Fifth, in the same vein, there is a need to reflect carefully on the “originate-and-distribute” business model.
The period ahead is likely to provide a first material test of changing banking business models and the increased reliance on secured funding. Although currently profitable and well capitalised, many banks will experience income and credit losses, which may trigger a re‑assessment by some of them of the suitability of the so-called originate-and-distribute business model. The current episode has also shown that the transfer of credit risk outside the banking sector may ultimately not be effective. This is related with reputational and other concerns, which induce banks to take credit risk back onto their balance sheets.
Sixth, with respect to our own crisis mitigation tools, a lesson that we can draw at this stage is that the operational framework of the Eurosystem has proved able to cope with stressed market conditions.
So far, the Eurosystem has been able to manage the turmoil in an effective and flexible manner. Two ingredients of its operational framework have been particularly important:
The first is the clear separation between on one hand the ECB’s management of the aggregate liquidity conditions and on the other hand the setting of its monetary policy stance, which is signalled by the minimum bid rate in main refinancing operations. This separation has been extremely valuable under present circumstances. Looking ahead, and in line with its previous communications and actions, the ECB will continue to steer very short term interbank rates close the minimum bid rate.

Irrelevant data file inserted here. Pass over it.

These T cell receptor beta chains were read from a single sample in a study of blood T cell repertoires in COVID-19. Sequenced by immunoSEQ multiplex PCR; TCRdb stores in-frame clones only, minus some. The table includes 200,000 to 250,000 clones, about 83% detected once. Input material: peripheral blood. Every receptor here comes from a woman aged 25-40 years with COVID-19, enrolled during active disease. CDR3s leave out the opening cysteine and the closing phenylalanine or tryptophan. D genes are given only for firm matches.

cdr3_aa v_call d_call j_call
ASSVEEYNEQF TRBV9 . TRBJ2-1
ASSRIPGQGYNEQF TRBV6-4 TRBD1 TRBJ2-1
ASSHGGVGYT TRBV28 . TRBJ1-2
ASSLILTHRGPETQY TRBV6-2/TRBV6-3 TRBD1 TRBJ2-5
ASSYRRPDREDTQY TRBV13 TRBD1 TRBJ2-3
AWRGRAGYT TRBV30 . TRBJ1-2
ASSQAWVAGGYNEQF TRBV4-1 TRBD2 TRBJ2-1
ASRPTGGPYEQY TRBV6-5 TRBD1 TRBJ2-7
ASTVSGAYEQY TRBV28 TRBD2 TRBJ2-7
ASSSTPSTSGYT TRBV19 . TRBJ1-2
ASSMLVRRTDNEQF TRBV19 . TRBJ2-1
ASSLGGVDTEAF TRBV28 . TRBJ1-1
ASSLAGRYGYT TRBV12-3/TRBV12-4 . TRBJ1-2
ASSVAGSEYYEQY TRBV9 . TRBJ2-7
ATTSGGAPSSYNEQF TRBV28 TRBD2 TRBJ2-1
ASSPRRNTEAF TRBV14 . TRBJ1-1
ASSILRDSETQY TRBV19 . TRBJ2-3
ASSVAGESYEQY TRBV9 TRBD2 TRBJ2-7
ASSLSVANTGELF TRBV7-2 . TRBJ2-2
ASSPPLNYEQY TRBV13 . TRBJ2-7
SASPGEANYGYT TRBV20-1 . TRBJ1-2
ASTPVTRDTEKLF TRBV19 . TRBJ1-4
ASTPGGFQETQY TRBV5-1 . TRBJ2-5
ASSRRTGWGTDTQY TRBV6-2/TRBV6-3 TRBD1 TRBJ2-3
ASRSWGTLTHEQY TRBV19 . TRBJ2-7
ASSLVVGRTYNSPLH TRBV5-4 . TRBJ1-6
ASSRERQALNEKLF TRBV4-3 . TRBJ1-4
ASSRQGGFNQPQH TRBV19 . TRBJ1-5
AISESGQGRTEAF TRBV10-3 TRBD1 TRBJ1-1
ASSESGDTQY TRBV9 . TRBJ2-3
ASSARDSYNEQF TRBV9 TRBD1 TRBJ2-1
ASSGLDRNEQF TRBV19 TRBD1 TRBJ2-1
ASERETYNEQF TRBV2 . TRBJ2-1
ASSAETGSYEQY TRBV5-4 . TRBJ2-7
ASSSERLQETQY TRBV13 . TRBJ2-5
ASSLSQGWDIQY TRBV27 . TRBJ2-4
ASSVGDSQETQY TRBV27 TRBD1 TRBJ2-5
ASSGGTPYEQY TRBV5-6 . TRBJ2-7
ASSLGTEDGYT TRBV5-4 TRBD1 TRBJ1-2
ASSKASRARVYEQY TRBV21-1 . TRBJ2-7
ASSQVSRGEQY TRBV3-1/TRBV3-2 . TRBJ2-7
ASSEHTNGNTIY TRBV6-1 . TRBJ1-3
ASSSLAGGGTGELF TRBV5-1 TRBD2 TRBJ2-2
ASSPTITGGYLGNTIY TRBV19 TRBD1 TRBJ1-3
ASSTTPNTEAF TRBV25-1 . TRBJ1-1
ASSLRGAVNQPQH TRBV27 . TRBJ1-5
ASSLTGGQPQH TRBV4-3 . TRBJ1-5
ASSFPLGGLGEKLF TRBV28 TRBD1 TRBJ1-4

The second ingredient is the Eurosystem’s collateral framework. The broad list of eligible assets has ensured that a broad range of counterparties could access the credit operations of the Eurosystem during the turmoil. This has helped counterparties to effectively mitigate funding liquidity risk when interbank markets stopped functioning properly. As a side effect, the acceptance of ABS in the sizeable refinancing operations has allowed to address also asset refinancing needs of counterparties effectively. This has certainly contributed to a better functioning of the money market since counterparties know that they can turn to the Eurosystem to refinance these assets.
And finally the ongoing process of significant market correction which we experience since August should trigger a very deep and candid review in all the areas which have a substantial influence on the functioning of the global financial markets.